Yet, I have a level of respect for the photographers who make that kind of magic happen.  It’s a testament to how powerful a really good photo can be.  Really good photos are, a majority of the time, taken by really good photographers.  The kind of photographers I wanted to be like, when I was in high school.
Now-a-days my aspirations are a bit more subdued.  I only hope to take decent pictures of the food I make so when I tell people my stories I have interesting visuals to offer.  The pictures you’re going to find on this blog will probably never be spectacular, as long as I’m taking them.  In a way I don’t want them to be spectacular.  By no means do I want crappy pictures here, don’t get me wrong.  But I’m reminded of all the food blogs I’ve rifled through whose pictures are spectacular.  I don’t like that.  Those blogs who offer a paltry half-paragraph or two, a brief recipe, and a plethora of exquisitely plated food, professionally lit, and shot like a pro.  I hate those blogs.
I know, I sound curmudgeonly right about now, and I apologize.  First of all, those blogs are dishonest.  They aren’t about food.  They should be barely considered a food blog.  They’re a photography blog.  Photography blogs are excellent!  But a blogger should not be confused about what their own blog is about.  I think blogs like that should keep doing what they’re doing, but stop pretending to be about the food.  I’m convinced that most of the times the photo sessions take longer than it actually took to prepare the food.
This brings me to the second reason that these photo-centric food blogs have fallen into disfavor with me.  When the emphasis is on photography it seems to de-food-a-fy (like “dehumanize”, but for food – use it, credit me) the subject.  Which is fine by me if it’s a photography blog, because photography blogs are about photos.  But if you’re going to call yourself a food blog please give me more than pretty pictures.  Food is more than just light bouncing off the surface of a roast and being captured with a lens or a retina.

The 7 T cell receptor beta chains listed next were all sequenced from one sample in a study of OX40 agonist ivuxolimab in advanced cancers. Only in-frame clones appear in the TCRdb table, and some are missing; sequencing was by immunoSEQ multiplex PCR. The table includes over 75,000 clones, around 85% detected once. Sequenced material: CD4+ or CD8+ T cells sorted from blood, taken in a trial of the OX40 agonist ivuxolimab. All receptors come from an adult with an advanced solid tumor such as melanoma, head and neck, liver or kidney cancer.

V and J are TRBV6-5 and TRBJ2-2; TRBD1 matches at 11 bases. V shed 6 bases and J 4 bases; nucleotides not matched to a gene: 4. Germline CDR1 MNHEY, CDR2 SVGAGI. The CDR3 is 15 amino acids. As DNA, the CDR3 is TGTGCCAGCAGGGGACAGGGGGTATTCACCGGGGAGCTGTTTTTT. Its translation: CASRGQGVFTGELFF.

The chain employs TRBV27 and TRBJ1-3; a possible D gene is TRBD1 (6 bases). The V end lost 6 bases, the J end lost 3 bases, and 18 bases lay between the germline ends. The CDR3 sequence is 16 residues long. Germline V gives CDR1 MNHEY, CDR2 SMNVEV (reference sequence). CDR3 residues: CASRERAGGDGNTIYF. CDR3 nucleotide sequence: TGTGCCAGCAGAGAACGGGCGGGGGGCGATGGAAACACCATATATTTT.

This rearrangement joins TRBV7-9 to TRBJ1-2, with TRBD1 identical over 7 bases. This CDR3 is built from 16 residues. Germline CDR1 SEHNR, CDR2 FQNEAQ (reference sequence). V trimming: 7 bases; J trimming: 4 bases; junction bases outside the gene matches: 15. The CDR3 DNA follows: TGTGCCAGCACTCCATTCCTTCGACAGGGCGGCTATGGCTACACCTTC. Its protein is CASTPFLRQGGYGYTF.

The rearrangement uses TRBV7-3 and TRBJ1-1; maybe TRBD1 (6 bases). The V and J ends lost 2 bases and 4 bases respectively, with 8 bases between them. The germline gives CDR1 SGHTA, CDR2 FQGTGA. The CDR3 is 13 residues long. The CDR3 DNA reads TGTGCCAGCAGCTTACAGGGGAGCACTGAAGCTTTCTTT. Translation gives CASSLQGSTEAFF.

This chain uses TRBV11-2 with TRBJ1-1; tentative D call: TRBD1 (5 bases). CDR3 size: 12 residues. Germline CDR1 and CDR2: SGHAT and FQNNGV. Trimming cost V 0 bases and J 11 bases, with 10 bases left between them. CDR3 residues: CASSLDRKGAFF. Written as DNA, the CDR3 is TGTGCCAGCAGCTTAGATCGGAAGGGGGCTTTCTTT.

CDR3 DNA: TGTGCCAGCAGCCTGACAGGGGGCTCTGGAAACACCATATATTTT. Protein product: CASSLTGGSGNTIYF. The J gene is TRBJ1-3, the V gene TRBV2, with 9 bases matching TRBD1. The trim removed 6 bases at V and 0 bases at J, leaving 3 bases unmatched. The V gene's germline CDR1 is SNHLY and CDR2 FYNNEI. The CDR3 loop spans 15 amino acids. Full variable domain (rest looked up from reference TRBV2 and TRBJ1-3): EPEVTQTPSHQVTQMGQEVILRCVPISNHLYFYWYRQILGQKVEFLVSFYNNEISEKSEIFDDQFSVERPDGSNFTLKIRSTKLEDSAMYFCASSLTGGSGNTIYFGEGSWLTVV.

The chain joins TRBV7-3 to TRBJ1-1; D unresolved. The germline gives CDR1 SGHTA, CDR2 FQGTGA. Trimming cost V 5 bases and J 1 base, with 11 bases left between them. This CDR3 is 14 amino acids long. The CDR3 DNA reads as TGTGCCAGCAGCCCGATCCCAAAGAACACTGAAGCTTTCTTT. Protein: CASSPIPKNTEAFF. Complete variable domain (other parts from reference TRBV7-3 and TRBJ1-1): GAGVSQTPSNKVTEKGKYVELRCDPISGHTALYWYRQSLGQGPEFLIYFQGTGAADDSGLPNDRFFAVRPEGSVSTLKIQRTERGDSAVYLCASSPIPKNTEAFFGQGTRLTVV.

Did you ever notice that when you eat dinner you don’t just sit down at the table and look at the food from all sorts of angles with various exciting lighting?  Maybe some people do that, but for me dinner uses all the senses!  Tell me about cooking the food in those great photos, please!  What did it smell like?  Did it make any cool sounds as you sautéed it, or bit into that crust?  What made the flavors special?  Did it makes you think?  Maybe about a childhood memory?  Food encompasses all our senses, and even our thoughts.  Maybe I’m different, but those are the things I want to have more of in food blogs.  Keep the awesome photos, but if you want to be called a food blog, I’m of the opinion that you ought to give me more insight into food than just the sight of it.